Frankfort, KY: State Capitol Tour

We're now "collecting" state capitol buildings. See all the state capitol buildings we've toured here.

Quick Notes:
- Date: Wednesday, December 27, 2017
- Tour was: Guided for over an hour; free
- Has it burned down?: No, just replaced the 1830 building which still stands in downtown Frankfort.
- Most interesting thing: The building was originally wired for electricity and most is still the original wiring; the bulbs have been updated to LEDs and the dome has color-changing lights.
- Visited: dome area/rotunda, house of representatives, senate chamber, supreme court, state reception room, law library, first ladies exhibit, women of Kentucky watercolor paintings, rotating exhibits and Kentucky military history exhibit, outdoor clock
- Our 12th State Capitol building visited
Tour information website

There is a joke in Kentucky that goes like this: "How do you pronounce the state capital city, 'louie-ville' or 'lol-ville'?" The joke, of course, is that it's neither; the capital city is Frankfurt!

We successfully visited the capitol while visiting Eric's dad for Christmas. Last year we tried to go and found all the doors locked. This time, we were able to go in and even get a guided tour. (They do offer self-guided brochures as well, but you really get so much more with a guide.)

We started in the rotunda area where the dome above us was changing colors from its new LED lights. See the video below for a look at the color changing lights in action.

This was the first tour that we've had Christmas decorations. We missed the abundance of poinsettias by only a few hours.

The murals in the photo above were given to the state for its centennial celebration in 2009. The murals in the photos below were installed when the building opened in 1910, but the state ran out of money for the last four murals and had to wait 100 years for them.

The original light fixtures throughout the building are really beautiful. Below is one of the chandelier sconces in the rotunda area.

The elevators are original and tiny. There is no freight elevator in the building, so anything bigger than can fit through the doors must be hand-carried up the copious number of steps.

This little circular piece in the wall is a vacuum tube plug-in! It is no longer used, but one of these is on every floor.

The mail chute next to the elevator on the other side of the building was used until very recently when the lockbox broke and the postal service decided not to fix it.

Our first room stop on the tour was the law library, which was still decorated with a tree of library books. The library still has the original lead glass windows above the books to let light through to the underside of the stacks.

We went from the library to the state reception room, which was probably my favorite. I like old fancy stuff.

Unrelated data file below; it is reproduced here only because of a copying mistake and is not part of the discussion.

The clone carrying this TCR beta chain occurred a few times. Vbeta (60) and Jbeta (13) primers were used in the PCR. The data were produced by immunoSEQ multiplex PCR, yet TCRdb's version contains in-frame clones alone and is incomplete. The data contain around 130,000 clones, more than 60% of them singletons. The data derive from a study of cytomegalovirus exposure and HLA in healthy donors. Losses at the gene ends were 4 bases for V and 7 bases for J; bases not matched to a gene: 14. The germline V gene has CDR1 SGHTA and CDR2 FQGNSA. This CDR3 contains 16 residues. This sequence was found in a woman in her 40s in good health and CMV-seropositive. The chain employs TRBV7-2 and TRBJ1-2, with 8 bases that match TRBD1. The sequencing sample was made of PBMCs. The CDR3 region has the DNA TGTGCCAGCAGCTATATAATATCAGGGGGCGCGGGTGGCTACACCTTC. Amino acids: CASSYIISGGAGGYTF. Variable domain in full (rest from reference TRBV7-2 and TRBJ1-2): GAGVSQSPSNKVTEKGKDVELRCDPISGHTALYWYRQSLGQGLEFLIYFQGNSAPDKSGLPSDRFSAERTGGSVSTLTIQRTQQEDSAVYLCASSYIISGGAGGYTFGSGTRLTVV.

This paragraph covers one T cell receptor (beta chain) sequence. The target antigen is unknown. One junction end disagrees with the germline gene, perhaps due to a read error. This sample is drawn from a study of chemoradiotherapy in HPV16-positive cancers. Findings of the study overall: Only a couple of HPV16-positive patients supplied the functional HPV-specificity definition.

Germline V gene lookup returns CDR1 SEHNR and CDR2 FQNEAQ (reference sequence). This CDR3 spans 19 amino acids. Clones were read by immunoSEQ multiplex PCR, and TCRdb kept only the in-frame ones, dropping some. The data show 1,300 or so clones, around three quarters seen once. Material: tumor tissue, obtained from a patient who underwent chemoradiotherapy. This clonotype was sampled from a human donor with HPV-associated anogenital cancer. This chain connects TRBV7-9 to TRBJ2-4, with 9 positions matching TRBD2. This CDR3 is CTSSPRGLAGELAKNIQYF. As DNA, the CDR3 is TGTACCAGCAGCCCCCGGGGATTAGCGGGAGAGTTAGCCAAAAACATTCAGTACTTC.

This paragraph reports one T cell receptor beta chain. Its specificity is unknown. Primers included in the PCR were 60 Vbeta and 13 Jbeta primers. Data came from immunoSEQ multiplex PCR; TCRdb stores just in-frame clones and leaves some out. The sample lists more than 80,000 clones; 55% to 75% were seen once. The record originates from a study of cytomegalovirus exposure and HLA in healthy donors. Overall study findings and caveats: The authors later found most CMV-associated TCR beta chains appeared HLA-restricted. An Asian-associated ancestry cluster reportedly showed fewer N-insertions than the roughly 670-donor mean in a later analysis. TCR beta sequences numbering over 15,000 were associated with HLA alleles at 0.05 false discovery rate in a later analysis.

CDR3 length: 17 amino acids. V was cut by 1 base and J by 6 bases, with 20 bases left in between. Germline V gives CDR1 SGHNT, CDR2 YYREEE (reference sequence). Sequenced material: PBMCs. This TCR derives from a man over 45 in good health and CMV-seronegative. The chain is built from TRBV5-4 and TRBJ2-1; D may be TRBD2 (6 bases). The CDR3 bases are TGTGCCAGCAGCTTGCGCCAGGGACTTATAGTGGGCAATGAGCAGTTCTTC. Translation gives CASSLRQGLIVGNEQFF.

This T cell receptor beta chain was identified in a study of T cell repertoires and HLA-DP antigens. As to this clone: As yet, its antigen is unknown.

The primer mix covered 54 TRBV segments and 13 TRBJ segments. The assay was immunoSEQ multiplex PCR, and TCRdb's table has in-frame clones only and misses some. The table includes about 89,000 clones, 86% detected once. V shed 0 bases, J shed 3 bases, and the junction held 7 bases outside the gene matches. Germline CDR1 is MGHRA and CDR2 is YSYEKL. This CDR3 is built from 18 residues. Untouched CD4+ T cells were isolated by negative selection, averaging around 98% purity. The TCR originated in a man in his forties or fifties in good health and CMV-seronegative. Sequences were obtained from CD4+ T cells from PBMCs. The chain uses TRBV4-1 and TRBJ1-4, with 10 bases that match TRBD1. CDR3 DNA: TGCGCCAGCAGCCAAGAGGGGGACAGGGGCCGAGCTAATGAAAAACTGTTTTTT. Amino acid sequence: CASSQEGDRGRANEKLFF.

The table below weighs nearly 1000 pounds! It took 12 men to carry it up to the second floor here.

Two enormous mirrors in this room combine to make an infinity mirror and the effect is wonderful with the original chandelier.

The chandelier is Austrian crystal, but the guide thinks it might have been bought in New York.

In the supreme court, we learned that "passing the bar" is called such because only people who have done so may literally pass over the bar that divides the courtroom into two sections - lawyers and non-lawyers.

The court cases are live streamed and each of these cameras is voice activated to zoom in on the justice talking.

We noticed these letters and numbers on the underside of all the back stairs and the guide told us the building was basically put together like a giant puzzle, so these acted as identifiers.

They still have old-school phone booths, in case you need to use one.

The house of representatives has two screens where the votes and representatives will show up. This seems to be a trend with the capitols we've visited - the house uses technology to keep track of the votes.

A little behind the scenes -- the building is really red brick with marble facade everywhere. In some places you can see the red brick through windows.

Looking down into the rotunda from the third floor, you can see statues of Lincoln (of course, he was born in Kentucky) and some other famous Kentuckians.

The senate does not have any video screens and still takes votes by hand, which is also a trend we've seen at the other capitols.

The senate had very special marble surrounding its doorway. Both chambers had 50s-style pink water fountains embedded in the walls.

One of the rotating art exhibits in the building is from the National Quilt Museum in Paducah, KY. The quilt on display was an intricate parrot design and looked very cool in person.

We were here on an extremely cold day (it was about 12 degrees F) so we didn't spend much time outside, although the grounds are really lovely if you get a chance to see them. We did swing by the giant clock which was decorated for the season. Eric's dad has seen it in spring and summer when it is all filled in with flowers, which sounds lovely.

The Kentucky state capitol building is beautiful and well worth a stop, especially if you need a break between Louisville and Lexington (Frankfort won the fight to be the capital city in 1904).
Frankfort, KY: State Capitol Tour Frankfort, KY: State Capitol Tour Reviewed by Maria on 10:29:00 PM Rating: 5

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